Once more, work for these things that are behind, and underlie; believing that woman's place is behind and within, not of repression, but of power; and that if she do not fill this place it will be empty; there will be no main spring. Meanwhile she will get her rights as she rises to them, and her defenses where she needs them; everything that helps, defends, uplifts the woman uplifts man and the whole fabric, and man has begun to find it out. If he "will give the suffrage if women want it,'' as is said, why shall he not as well give them the things that t-hey want suffrage for and that they are capable of representing? Believe me, this work, and the representation which grows out of it, can no longer be done if we attempt the handling of political machinery-the making of platforms, the judging of candidates, the measuring and disputation of party plans and issues, and all the tortuous following up of public and personal political history.

Do you say, men have their individual work in the world, and all this beside and of it, and that therefore we may? Exactly here comes in again the law of the interior. Their work is "of it "-falls in the way. They rub against it as they go along. Men meet each other in the business thoroughfares, at the offices and the street corners; we are in the dear depths of home. We are with the little ones, of whom is not this kingdom, but the kingdom of heaven, which we, through them, may help to come. This is just where we must abandon our work, if we attempt the doing of theirs. And here is where our prestige will desert us, whenever great cause calls us to speak from out our seclusions, and show men, from our insights and our place, the occasion and desire that look unto their rule. They will not listen then; they will remand us to the ballot-box.

"Inside politics” is a good word. That is just where woman ought to be, as she ought to be inside everything, insisting upon and implanting the truth and right that are to conquer. And she can not be inside and outside both. She can not do the mothering and the home-making, the watching and ministry, the earning and maintaining hold and privilege and motive influence behind and through the acts of men-and all the world-wide execution of act beside. Therefore, we say, do not give up the substance which you might seize, for the shadow which you could not bold fast if you were to seem to grasp it. Work on at the foundations. Insist on truth and right; put them into all your own life, taking all the beam out of your own eye before demanding-well, we will say the mote, for generosity's sake, and for the holy authority of the word- out of the brother's eyes.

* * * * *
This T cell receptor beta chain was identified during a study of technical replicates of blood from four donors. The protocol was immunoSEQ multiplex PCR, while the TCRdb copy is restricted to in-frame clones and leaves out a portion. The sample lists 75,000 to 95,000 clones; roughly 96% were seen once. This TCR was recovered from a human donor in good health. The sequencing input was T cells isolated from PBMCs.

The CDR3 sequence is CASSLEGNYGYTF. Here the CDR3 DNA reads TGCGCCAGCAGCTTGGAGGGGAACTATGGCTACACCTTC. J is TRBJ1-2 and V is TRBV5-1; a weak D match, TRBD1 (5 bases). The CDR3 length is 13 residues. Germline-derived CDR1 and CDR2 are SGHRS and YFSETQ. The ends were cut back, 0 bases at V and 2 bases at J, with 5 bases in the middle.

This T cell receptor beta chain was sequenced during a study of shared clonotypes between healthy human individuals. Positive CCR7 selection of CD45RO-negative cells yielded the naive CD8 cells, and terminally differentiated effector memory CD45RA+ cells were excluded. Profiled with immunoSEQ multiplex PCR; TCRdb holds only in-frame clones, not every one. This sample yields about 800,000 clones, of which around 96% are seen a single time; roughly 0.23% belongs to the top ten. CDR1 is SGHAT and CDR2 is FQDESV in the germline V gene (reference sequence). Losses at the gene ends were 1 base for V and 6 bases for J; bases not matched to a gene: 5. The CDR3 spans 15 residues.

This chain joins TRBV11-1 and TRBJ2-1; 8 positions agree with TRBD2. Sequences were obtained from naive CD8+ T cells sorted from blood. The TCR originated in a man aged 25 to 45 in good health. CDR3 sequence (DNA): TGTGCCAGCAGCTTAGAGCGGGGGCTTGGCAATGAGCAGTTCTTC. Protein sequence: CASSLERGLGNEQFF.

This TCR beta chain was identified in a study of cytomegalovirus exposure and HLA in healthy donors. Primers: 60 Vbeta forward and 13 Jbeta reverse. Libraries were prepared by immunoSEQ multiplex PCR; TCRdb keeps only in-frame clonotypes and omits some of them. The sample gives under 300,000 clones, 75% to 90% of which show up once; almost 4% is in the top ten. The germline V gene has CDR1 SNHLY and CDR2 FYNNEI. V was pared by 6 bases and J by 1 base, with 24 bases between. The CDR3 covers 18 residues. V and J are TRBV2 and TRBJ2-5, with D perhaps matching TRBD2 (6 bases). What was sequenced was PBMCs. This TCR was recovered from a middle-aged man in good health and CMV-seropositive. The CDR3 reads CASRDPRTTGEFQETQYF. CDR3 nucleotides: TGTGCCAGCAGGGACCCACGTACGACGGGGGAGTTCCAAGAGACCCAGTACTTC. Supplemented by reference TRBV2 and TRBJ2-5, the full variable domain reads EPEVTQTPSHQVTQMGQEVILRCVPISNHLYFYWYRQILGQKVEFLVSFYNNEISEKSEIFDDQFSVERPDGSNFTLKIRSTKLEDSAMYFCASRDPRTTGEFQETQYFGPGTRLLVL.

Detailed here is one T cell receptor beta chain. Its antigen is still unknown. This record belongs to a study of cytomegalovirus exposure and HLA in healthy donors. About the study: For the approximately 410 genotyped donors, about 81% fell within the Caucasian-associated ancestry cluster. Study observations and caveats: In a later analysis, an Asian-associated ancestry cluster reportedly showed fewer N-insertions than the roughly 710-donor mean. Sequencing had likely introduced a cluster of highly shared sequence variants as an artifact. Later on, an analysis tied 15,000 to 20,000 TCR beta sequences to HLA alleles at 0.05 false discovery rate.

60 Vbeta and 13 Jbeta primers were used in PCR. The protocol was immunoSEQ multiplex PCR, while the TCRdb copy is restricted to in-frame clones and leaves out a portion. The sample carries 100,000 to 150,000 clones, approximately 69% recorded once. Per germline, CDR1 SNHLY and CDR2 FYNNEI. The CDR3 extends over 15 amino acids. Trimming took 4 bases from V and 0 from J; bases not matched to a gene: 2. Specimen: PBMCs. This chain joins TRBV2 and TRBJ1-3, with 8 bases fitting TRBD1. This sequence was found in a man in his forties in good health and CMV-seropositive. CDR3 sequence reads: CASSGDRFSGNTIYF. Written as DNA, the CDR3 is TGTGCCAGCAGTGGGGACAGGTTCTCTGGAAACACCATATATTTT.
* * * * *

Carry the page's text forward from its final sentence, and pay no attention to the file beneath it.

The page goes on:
Establish pure, honest, lovely things-things of good report-in the nurseries the schools, the social circles where you reign, and the outside world and issue will take form and heed for themselves. The nation, of which the family is the root, will be made, and built, and saved accordingly. Every seed hath its own body. The seed of the woman shall bruise the serpent-head of evil, and shall rise triumphant to become the ennobled, recreated commonwealth. Then shall pour forth the double paean that thrills through the glorious final chorus of Schumann's Faust-men and women answering in antiphons-

“The indescribable,

Here it is done;

The ever-womanly

Beckons us on!”

Then shall Mary-the fulfilled, ennobled womanhood-sing her Magnificat; standing to receive from the Lord, and to give the living word to the nations:

“My soul doth magnify the Lord,

And my spirit hath rejoiced in God, my Saviour.

For He hath looked upon the low estate of His handmaiden;

For behold, from henceforth all generations shall call me blessed.

For He that is might hath done to me great things;

And holy is His name.

And His mercy is unto generations and generations.”

The coming new version of the Old Testament gives us, we are told, among other more perfect renderings, this one, which fitly utters charge and promise:

“The Lord gave the word;

Great was the company

Of those

That published it.”

“The Lord giveth the word;

And the women that bring

Glad tidings

Are a great host.”


Decisions yet to be taken

  • The Law of Woman-Life (introduced on 1887-01-25 00:00:00 - CREATE) [This document]